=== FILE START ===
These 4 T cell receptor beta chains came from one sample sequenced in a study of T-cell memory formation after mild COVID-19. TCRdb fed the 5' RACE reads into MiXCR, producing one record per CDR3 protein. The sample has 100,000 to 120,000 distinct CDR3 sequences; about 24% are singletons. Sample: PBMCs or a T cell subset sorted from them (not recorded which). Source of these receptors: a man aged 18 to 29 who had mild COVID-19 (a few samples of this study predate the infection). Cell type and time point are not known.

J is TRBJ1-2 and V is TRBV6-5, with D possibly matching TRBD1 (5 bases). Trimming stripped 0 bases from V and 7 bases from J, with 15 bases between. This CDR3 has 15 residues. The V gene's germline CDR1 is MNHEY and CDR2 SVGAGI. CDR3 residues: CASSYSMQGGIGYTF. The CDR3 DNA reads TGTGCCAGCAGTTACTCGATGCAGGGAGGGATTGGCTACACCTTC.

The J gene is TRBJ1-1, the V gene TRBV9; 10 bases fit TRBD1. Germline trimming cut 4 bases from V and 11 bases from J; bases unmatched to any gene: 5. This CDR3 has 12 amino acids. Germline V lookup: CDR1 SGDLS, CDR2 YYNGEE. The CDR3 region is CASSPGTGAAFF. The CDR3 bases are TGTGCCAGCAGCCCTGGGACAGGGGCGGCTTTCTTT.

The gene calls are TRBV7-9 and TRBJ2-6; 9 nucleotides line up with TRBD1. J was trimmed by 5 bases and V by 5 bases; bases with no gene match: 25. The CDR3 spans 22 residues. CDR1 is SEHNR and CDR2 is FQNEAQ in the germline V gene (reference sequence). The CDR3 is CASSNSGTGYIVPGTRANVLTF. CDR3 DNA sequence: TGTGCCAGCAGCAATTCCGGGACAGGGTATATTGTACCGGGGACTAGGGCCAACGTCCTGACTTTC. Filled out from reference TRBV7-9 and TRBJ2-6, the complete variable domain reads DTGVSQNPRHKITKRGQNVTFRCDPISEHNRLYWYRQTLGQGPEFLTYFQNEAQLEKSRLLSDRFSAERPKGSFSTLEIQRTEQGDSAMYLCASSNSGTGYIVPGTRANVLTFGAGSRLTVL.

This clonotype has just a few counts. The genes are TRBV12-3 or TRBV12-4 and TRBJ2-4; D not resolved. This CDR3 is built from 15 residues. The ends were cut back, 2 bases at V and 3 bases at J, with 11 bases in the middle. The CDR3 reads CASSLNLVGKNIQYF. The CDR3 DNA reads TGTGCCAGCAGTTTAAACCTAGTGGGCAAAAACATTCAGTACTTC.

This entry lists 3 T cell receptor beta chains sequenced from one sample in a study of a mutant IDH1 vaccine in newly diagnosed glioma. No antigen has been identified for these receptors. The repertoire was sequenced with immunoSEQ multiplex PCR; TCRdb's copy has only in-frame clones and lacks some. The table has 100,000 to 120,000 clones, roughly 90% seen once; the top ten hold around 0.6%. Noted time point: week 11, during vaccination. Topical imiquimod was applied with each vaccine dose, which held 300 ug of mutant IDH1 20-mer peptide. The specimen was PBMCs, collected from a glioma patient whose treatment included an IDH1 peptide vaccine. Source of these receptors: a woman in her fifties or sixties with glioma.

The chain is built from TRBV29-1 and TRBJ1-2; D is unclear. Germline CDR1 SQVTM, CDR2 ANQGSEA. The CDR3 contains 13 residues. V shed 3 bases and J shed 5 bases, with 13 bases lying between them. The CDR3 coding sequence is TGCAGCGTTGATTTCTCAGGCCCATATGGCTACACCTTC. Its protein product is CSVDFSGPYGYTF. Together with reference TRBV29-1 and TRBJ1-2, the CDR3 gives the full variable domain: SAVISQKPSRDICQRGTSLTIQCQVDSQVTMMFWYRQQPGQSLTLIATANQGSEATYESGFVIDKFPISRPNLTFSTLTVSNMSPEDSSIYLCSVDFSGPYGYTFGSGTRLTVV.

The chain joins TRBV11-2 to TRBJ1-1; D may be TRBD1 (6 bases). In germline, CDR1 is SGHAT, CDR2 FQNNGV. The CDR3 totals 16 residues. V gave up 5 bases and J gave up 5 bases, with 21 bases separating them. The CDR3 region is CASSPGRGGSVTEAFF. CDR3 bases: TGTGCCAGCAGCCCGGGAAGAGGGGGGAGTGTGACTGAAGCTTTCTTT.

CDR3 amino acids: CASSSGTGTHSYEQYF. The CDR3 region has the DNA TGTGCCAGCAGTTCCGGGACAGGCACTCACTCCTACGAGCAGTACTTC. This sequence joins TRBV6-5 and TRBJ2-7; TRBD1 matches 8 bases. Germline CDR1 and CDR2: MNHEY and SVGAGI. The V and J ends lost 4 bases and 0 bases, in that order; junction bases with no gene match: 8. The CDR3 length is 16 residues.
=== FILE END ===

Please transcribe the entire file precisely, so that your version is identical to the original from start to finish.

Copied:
These 4 T cell receptor beta chains came from one sample sequenced in a study of T-cell memory formation after mild COVID-19. TCRdb fed the 5' RACE reads into MiXCR, producing one record per CDR3 protein. The sample has 100,000 to 120,000 distinct CDR3 sequences; about 24% are singletons. Sample: PBMCs or a T cell subset sorted from them (not recorded which). Source of these receptors: a man aged 18 to 29 who had mild COVID-19 (a few samples of this study predate the infection). Cell type and time point are not known.

J is TRBJ1-2 and V is TRBV6-5, with D possibly matching TRBD1 (5 bases). Trimming stripped 0 bases from V and 7 bases from J, with 15 bases between. This CDR3 has 15 residues. The V gene's germline CDR1 is MNHEY and CDR2 SVGAGI. CDR3 residues: CASSYSMQGGIGYTF. The CDR3 DNA reads TGTGCCAGCAGTTACTCGATGCAGGGAGGGATTGGCTACACCTTC.

The J gene is TRBJ1-1, the V gene TRBV9; 10 bases fit TRBD1. Germline trimming cut 4 bases from V and 11 bases from J; bases unmatched to any gene: 5. This CDR3 has 12 amino acids. Germline V lookup: CDR1 SGDLS, CDR2 YYNGEE. The CDR3 region is CASSPGTGAAFF. The CDR3 bases are TGTGCCAGCAGCCCTGGGACAGGGGCGGCTTTCTTT.

The gene calls are TRBV7-9 and TRBJ2-6; 9 nucleotides line up with TRBD1. J was trimmed by 5 bases and V by 5 bases; bases with no gene match: 25. The CDR3 spans 22 residues. CDR1 is SEHNR and CDR2 is FQNEAQ in the germline V gene (reference sequence). The CDR3 is CASSNSGTGYIVPGTRANVLTF. CDR3 DNA sequence: TGTGCCAGCAGCAATTCCGGGACAGGGTATATTGTACCGGGGACTAGGGCCAACGTCCTGACTTTC. Filled out from reference TRBV7-9 and TRBJ2-6, the complete variable domain reads DTGVSQNPRHKITKRGQNVTFRCDPISEHNRLYWYRQTLGQGPEFLTYFQNEAQLEKSRLLSDRFSAERPKGSFSTLEIQRTEQGDSAMYLCASSNSGTGYIVPGTRANVLTFGAGSRLTVL.

This clonotype has just a few counts. The genes are TRBV12-3 or TRBV12-4 and TRBJ2-4; D not resolved. This CDR3 is built from 15 residues. The ends were cut back, 2 bases at V and 3 bases at J, with 11 bases in the middle. The CDR3 reads CASSLNLVGKNIQYF. The CDR3 DNA reads TGTGCCAGCAGTTTAAACCTAGTGGGCAAAAACATTCAGTACTTC.

This entry lists 3 T cell receptor beta chains sequenced from one sample in a study of a mutant IDH1 vaccine in newly diagnosed glioma. No antigen has been identified for these receptors. The repertoire was sequenced with immunoSEQ multiplex PCR; TCRdb's copy has only in-frame clones and lacks some. The table has 100,000 to 120,000 clones, roughly 90% seen once; the top ten hold around 0.6%. Noted time point: week 11, during vaccination. Topical imiquimod was applied with each vaccine dose, which held 300 ug of mutant IDH1 20-mer peptide. The specimen was PBMCs, collected from a glioma patient whose treatment included an IDH1 peptide vaccine. Source of these receptors: a woman in her fifties or sixties with glioma.

The chain is built from TRBV29-1 and TRBJ1-2; D is unclear. Germline CDR1 SQVTM, CDR2 ANQGSEA. The CDR3 contains 13 residues. V shed 3 bases and J shed 5 bases, with 13 bases lying between them. The CDR3 coding sequence is TGCAGCGTTGATTTCTCAGGCCCATATGGCTACACCTTC. Its protein product is CSVDFSGPYGYTF. Together with reference TRBV29-1 and TRBJ1-2, the CDR3 gives the full variable domain: SAVISQKPSRDICQRGTSLTIQCQVDSQVTMMFWYRQQPGQSLTLIATANQGSEATYESGFVIDKFPISRPNLTFSTLTVSNMSPEDSSIYLCSVDFSGPYGYTFGSGTRLTVV.

The chain joins TRBV11-2 to TRBJ1-1; D may be TRBD1 (6 bases). In germline, CDR1 is SGHAT, CDR2 FQNNGV. The CDR3 totals 16 residues. V gave up 5 bases and J gave up 5 bases, with 21 bases separating them. The CDR3 region is CASSPGRGGSVTEAFF. CDR3 bases: TGTGCCAGCAGCCCGGGAAGAGGGGGGAGTGTGACTGAAGCTTTCTTT.

CDR3 amino acids: CASSSGTGTHSYEQYF. The CDR3 region has the DNA TGTGCCAGCAGTTCCGGGACAGGCACTCACTCCTACGAGCAGTACTTC. This sequence joins TRBV6-5 and TRBJ2-7; TRBD1 matches 8 bases. Germline CDR1 and CDR2: MNHEY and SVGAGI. The V and J ends lost 4 bases and 0 bases, in that order; junction bases with no gene match: 8. The CDR3 length is 16 residues.